Every word in the Bible is there with great purpose. This is particularly the case in The Revelation, the last book. Why does John speak about Wormwood? And what is wormwood?
“The third angel blew his trumpet, and a great star fell from heaven, blazing like a torch, and it fell on a third of the rivers and on the fountains of water. The name of the star is Wormwood. A third of the waters became wormwood, and many men died of the water, because it was made bitter.” Rev 8:10-11
Wormwood, apsinthos, is absinth, a bitter and harmful plant. It is one of the bitterest substances known to man. The essence of wormwood is poisonous and should never be ingested. Calling the star Wormwood could be to emphasise that we are going to experience a lot of bitterness within our being. Since the etheric is the storehouse of our memories perhaps all our bitter memories from this life and all our past lives will be revealed to us which is a consequence of being conscious of our ‘I’. It is our ‘I’ that knows what takes place in each of our incarnations. Through conscious awareness of our ‘I’ we come to remember our past lives. […]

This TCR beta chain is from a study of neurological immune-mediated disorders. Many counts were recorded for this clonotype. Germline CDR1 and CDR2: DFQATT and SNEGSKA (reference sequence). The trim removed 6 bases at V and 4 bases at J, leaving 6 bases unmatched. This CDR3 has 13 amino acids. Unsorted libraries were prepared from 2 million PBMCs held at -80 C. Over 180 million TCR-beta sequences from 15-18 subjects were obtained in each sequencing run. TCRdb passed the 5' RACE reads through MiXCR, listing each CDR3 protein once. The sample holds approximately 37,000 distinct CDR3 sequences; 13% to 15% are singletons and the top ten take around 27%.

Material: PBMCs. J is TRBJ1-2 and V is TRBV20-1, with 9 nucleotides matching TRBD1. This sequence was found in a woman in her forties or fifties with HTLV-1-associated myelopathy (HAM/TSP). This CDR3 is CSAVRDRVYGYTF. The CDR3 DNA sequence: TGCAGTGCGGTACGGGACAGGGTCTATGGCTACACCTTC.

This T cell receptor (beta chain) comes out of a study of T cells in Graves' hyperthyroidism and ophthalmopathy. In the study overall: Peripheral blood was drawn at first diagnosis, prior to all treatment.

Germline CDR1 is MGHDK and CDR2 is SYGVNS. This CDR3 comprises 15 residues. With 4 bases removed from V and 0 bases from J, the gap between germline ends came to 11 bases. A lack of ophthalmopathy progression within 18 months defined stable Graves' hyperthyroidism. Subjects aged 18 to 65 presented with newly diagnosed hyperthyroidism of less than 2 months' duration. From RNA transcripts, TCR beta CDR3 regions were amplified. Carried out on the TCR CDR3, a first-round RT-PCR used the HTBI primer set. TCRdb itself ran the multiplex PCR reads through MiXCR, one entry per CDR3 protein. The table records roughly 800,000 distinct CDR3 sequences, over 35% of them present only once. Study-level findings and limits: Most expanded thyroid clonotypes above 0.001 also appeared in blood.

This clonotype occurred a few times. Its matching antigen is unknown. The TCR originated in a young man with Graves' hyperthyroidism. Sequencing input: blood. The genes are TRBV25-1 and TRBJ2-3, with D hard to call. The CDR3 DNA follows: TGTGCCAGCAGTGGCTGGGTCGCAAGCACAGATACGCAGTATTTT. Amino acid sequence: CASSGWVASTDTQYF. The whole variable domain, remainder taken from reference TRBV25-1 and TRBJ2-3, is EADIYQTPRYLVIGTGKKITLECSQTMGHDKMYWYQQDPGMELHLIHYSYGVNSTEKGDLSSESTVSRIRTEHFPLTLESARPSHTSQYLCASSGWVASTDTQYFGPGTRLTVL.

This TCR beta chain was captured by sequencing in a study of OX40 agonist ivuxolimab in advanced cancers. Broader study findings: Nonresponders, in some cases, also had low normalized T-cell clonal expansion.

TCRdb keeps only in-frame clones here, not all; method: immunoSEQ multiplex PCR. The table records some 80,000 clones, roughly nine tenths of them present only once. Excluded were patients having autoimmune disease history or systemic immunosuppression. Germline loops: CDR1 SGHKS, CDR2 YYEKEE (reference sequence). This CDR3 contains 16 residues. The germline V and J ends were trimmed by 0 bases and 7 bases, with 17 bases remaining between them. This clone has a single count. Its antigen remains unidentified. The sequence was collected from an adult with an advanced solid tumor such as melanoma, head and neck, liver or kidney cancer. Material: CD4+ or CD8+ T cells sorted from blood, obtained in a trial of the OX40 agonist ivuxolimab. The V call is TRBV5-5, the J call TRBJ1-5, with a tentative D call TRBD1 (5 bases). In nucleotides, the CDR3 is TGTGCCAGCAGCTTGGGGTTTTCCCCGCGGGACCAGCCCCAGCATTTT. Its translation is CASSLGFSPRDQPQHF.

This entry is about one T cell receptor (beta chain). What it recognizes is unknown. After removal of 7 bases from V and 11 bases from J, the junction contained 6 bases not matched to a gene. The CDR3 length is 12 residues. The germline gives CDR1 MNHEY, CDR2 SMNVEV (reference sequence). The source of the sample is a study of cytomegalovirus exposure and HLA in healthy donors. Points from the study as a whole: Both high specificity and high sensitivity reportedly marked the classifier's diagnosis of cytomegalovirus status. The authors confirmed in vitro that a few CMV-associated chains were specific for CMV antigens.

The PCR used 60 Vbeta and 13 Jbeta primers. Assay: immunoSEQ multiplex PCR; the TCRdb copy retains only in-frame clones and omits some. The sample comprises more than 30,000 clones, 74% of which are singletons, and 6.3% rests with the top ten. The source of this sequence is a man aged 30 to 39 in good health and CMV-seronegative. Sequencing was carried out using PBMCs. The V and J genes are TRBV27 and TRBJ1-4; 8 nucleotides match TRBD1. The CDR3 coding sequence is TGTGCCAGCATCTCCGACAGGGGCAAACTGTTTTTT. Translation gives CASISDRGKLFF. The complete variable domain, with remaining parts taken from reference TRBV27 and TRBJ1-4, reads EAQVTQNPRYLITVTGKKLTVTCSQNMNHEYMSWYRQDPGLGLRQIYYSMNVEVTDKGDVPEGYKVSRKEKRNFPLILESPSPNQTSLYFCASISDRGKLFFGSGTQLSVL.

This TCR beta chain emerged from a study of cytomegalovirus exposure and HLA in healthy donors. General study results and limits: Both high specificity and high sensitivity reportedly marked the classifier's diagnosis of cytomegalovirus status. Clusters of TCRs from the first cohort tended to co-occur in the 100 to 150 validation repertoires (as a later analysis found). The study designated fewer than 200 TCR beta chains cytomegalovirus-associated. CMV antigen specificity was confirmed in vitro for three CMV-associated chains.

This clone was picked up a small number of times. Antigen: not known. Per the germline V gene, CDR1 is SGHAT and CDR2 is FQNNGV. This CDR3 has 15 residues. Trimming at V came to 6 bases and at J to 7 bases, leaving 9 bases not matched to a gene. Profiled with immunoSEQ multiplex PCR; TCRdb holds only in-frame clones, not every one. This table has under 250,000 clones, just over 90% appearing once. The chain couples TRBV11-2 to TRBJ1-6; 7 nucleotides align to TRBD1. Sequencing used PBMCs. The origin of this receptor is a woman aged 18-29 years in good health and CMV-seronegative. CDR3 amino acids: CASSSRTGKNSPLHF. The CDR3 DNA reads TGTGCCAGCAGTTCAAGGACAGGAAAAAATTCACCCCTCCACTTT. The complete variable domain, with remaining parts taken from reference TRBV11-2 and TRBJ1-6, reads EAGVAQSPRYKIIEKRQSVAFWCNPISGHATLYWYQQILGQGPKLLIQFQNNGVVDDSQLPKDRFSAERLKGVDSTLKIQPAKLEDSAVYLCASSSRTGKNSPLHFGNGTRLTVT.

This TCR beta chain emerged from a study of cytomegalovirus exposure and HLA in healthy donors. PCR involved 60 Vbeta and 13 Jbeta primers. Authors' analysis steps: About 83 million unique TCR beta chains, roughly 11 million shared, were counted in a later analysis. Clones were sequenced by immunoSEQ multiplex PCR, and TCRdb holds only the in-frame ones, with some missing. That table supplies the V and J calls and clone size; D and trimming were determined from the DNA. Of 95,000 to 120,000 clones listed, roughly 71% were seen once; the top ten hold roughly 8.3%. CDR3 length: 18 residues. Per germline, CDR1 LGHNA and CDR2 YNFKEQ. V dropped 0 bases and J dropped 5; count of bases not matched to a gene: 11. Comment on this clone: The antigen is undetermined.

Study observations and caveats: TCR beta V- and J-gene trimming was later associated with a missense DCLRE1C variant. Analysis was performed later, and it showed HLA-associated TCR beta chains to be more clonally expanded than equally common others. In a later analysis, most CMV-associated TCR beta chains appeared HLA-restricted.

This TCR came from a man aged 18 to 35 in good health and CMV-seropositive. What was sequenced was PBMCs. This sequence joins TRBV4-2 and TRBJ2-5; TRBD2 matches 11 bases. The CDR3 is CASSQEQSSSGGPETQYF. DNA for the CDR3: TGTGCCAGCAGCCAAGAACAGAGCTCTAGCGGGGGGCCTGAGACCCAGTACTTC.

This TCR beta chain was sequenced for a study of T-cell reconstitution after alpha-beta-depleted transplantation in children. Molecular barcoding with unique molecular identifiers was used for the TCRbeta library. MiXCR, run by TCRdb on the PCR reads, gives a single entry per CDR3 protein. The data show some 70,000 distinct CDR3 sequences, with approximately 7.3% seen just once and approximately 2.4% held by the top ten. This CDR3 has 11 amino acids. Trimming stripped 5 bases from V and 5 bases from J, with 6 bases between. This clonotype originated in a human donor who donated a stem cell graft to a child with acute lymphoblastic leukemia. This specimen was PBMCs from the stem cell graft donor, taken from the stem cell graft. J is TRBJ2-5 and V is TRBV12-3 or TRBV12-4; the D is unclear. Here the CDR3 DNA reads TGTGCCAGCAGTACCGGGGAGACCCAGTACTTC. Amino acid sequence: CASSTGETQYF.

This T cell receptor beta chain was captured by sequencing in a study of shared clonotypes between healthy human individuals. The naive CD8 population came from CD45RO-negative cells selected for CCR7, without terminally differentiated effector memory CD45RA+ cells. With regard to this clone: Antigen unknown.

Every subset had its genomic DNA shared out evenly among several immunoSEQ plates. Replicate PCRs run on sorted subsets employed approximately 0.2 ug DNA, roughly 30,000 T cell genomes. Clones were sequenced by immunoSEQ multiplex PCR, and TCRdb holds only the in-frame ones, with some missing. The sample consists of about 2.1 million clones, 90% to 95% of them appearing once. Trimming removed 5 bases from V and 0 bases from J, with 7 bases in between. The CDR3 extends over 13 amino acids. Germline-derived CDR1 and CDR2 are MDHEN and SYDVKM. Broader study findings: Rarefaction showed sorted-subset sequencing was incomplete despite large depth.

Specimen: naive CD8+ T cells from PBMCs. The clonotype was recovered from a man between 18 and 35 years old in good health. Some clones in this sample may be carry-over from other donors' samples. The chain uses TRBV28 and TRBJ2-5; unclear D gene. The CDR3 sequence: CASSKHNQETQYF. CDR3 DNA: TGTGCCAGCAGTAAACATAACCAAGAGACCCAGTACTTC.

If we are to deal with the bitter and poisonous Wormwood then we will need strength to handle our emotions of bitterness, anger, resentfulness, mental pain; things that we have difficulty accepting and generally find unpleasant.
This is exactly what we experience when our ‘I’ influences our astral. Our astral or lower soul prefers all our experiences to be comfortable. Any discomfort is met with an angry or bitter response. This is what we must overcome. We must resist feelings of annoyance and use every ounce of strength to moderate our emotions and awaken our feelings. In this way, through our thinking, and employing our will, all that we feel is ennobled. If we are to heed the signal of the third trumpet we cannot continue our automatic responses to life. If we cling to ‘the way things were’ we will not receive our ‘I’ for the Holy Spirit and Christ can find no place in our being.
Wormwood Angel at Chernobyl by Patrick Chovanec